By Emily Miller
Rep. Maxine Waters (D-Calif.) was charged with three counts of ethical violations on August 2, but the Democrat-controlled House Ethics Committee refuses to schedule her trial. Republicans on the committee demand a trial this month, before the midterm elections.
HUMAN EVENTS found Waters walking alone in the underground tunnel from the U.S. Capitol to the House office buildings. When asked if her hearing on ethical charges will happen before or after the November election, Waters gave us the universal “talk to the hand.”
She refused to answer any questions about the ethics trial, including whether she would take a plea deal or comment on the Republican demands for an October hearing.
“At some point in time, you ought to respect my telling you ‘I’m not talking to you,’” said an angry Waters, after talking to us for only 45 seconds.
“Leave me alone, please,” she added, before storming off down the tunnel
Rep. Jo Bonner (R-Ala.), the ranking Republican on the committee, sent a letter to the Chairwoman Rep. Zoe Lofgren (D-Calif.) to demand a trial for both Waters and Rep. Charlie Rangel (D-N.Y.), who was charged with 13 ethical violations this summer.
“It is in the best interest of transparency and fairness to the American people, Representatives Charlie Rangel and Maxine Waters, and other members of the U.S. House of Representatives that the House Ethics Committee stop stalling the resolution of the Rangel and Waters matters and complete these public trials prior to the November elections,” wrote Bonner on behalf of the five Republicans on the committee.
Waters and Rangel have both asked for trials before the elections, but the House Democratic leadership seemingly wants to avoid a public spectacle of their wayward members.
Bonner’s letter was in reaction to House Majority Leader Steny Hoyer (D.-Md.) statements on “Fox News Sunday” that the Rangel and Waters trials were not set “because of their own scheduling problems.”
“I think that needs to be resolved as quickly as possible. Obviously the members of the ethics committee are gonna have to make that determination. And they have their own issues to deal with in their own elections,” Hoyer told Chris Wallace on Fox.
“The Majority Leader’s inaccurate public statement calls for the Ranking Republican Member’s public correction,” Bonner stated. “Members of the Committee have repeatedly expressed their willingness and desire to move forward with public trials of these matters and have repeatedly made themselves available to the Chairwoman for October settings.”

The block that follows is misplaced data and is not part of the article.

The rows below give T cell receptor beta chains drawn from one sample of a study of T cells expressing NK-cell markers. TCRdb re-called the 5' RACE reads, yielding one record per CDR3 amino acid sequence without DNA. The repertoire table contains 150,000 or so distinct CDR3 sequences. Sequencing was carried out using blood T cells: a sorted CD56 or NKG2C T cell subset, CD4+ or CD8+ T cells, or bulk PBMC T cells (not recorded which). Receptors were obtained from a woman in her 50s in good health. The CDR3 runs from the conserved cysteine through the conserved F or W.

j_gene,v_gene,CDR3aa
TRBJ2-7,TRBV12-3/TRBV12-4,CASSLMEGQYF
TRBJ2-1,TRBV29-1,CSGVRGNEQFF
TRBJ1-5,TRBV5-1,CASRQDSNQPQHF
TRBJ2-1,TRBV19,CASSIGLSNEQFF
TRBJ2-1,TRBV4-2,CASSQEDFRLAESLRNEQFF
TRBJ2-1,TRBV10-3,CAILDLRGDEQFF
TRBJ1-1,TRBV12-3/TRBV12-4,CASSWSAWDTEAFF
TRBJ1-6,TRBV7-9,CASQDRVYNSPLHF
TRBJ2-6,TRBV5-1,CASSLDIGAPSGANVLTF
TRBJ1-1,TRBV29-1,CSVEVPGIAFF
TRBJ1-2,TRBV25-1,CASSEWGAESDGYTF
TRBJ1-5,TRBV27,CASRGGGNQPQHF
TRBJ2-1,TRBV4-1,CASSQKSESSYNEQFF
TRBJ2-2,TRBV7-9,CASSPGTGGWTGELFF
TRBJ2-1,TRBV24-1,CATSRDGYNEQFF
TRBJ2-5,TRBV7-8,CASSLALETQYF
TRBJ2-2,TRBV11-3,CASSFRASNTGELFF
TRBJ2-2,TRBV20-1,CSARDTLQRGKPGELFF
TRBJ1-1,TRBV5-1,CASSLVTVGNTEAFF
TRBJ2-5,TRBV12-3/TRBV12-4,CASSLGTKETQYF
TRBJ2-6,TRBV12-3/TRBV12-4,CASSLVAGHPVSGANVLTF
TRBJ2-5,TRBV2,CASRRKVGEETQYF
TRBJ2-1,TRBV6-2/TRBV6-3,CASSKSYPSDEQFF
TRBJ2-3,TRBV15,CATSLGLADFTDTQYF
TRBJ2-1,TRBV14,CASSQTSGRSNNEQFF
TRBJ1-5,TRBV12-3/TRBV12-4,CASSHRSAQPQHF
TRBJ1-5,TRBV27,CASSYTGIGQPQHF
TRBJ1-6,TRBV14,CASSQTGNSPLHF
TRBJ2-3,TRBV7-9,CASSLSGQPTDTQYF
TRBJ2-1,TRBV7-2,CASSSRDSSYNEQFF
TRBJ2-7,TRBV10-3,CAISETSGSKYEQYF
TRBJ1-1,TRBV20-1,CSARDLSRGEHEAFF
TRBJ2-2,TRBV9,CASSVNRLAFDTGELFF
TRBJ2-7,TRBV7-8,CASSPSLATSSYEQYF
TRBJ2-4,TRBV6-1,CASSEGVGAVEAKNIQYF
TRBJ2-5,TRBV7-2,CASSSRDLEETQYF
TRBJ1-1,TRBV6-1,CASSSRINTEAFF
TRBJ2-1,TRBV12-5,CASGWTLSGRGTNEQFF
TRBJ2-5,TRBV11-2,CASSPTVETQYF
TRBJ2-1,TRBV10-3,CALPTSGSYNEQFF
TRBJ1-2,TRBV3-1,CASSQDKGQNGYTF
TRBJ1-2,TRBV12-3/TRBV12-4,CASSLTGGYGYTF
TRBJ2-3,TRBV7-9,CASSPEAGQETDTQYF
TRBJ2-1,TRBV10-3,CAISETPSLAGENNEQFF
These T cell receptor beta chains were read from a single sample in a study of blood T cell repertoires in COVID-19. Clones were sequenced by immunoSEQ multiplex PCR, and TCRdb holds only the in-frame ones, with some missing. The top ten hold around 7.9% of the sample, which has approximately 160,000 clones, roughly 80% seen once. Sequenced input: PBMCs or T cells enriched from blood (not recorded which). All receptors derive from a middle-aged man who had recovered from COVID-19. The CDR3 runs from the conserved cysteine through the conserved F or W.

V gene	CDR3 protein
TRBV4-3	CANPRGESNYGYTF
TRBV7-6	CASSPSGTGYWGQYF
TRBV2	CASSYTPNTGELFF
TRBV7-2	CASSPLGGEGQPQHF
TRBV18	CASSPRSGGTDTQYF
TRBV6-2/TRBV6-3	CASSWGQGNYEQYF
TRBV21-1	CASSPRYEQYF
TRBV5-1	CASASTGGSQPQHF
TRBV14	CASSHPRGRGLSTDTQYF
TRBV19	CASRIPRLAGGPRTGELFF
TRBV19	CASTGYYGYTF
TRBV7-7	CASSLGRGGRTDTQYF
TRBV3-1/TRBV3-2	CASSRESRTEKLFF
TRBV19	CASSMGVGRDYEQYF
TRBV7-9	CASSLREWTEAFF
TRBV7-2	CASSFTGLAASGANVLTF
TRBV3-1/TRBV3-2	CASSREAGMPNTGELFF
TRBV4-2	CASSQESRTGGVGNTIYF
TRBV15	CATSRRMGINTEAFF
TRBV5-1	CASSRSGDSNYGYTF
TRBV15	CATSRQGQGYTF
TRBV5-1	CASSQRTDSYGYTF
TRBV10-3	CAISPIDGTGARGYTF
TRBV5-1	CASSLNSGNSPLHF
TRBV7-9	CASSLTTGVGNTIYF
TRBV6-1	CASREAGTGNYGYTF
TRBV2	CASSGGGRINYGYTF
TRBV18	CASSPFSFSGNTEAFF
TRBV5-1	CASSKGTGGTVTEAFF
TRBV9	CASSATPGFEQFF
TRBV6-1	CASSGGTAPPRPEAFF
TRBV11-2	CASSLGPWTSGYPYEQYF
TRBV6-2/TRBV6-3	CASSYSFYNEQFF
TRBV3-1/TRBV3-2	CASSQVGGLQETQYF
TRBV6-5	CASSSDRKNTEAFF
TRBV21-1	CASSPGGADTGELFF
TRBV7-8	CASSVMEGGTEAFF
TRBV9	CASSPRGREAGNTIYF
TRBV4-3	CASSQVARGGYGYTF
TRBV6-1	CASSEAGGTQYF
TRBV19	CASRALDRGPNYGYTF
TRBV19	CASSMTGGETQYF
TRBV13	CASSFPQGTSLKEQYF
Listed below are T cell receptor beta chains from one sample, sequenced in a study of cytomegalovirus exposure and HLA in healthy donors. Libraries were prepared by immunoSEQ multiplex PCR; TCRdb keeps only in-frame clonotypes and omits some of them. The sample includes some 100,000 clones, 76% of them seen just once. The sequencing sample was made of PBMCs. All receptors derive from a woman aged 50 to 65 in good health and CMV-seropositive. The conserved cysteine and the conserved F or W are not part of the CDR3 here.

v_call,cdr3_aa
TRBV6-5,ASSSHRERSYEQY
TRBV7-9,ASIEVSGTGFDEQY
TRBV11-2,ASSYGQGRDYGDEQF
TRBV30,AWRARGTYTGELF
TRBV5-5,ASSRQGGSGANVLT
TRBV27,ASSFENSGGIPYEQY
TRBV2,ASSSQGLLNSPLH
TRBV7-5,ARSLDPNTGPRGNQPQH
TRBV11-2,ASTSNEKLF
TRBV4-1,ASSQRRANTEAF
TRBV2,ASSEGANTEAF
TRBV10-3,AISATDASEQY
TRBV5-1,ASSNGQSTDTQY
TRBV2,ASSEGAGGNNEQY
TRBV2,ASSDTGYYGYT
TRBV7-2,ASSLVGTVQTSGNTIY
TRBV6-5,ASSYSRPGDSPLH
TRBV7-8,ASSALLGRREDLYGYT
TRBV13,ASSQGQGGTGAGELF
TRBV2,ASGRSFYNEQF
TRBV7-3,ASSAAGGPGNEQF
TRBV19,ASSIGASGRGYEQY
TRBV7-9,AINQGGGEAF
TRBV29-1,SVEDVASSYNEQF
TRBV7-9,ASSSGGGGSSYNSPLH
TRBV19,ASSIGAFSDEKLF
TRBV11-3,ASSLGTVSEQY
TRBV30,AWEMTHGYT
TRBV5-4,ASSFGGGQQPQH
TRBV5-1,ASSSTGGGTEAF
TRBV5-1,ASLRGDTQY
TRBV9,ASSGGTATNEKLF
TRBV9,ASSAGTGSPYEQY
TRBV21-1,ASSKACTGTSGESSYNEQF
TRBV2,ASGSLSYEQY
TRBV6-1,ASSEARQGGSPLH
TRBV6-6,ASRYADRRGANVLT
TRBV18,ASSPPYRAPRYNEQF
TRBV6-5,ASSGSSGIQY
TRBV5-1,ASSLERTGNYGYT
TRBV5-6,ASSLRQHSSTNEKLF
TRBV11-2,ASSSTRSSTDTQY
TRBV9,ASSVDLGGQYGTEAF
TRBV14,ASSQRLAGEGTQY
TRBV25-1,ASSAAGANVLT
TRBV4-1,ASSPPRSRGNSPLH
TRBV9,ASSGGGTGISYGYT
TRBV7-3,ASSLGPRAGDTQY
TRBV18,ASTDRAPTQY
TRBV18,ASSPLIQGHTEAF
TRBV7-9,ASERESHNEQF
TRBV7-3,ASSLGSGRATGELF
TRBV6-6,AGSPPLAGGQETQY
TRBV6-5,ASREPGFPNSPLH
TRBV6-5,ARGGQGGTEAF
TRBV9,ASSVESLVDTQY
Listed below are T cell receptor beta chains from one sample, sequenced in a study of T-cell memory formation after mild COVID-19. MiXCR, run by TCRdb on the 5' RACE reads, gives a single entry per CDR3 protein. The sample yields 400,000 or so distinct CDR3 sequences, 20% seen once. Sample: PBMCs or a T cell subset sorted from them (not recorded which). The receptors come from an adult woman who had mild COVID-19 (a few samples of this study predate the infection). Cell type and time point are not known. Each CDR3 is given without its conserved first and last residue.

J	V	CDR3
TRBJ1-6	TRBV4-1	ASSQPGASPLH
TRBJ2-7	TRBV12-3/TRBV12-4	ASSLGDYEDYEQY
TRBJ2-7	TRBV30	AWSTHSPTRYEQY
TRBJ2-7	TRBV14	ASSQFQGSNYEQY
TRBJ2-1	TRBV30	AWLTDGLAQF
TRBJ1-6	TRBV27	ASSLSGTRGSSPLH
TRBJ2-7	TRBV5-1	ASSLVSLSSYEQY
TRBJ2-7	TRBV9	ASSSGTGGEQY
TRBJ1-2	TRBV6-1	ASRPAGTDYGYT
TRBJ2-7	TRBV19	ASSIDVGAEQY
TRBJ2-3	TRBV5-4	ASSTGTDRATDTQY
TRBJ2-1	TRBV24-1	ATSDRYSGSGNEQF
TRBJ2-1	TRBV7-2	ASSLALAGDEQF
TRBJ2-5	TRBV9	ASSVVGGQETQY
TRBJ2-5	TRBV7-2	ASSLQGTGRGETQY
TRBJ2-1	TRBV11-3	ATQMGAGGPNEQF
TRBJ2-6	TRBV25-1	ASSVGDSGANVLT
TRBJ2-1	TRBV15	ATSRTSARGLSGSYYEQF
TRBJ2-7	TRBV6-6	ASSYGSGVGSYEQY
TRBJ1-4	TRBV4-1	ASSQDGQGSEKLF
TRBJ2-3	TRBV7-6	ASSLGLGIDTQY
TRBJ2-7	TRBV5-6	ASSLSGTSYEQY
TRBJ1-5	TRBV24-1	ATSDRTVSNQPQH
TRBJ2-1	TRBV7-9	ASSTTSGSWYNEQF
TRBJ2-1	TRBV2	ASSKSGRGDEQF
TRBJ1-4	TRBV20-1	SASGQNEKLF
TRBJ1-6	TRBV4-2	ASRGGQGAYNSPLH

Bonner called Hoyer’s statements “inaccurate,” adding that “the Chairwoman has repeatedly refused to set either the Rangel or Waters trial before the November election.”
“In past Congresses, Committee Members have returned to Washington during recess in an effort to conclude pressing Ethics matters,” stated Bonner on behalf of the Republican committee members.
Waters has been charged with using her official congressional office to financially benefit her husband, Sidney Williams. Waters’ husband owned a large amount of stock in OneUnited Bank, which was teetering on failure before it received $12 million from the government’s TARP bailout.
Mikael Waters is both the congresswoman’s chief of staff and her grandson. The Ethics Committee has charged that Mikael Moore “provided continued assistance to … that ultimately resulted in OneUnited receiving funding from Treasury.”
The committee charge against Waters is that “if OneUnited had not received this funding, Respondent’s husband’s financial interest in OneUnited would have been worthless. Thus, the preservation of the value of Respondent’s husband’s investment in OneUnited personally benefited Respondent.”
Maxine Waters can avoid talking the press about the ethical allegations against her. But, she will have to answers questions in the public trial by the Ethics Committee.
And, if Majority Leader Hoyer is being straightforward when he said the hearing should “be resolved as quickly as possible,” then the Democrat-controlled Ethics Committee should schedule the hearings this month, before the midterm elections.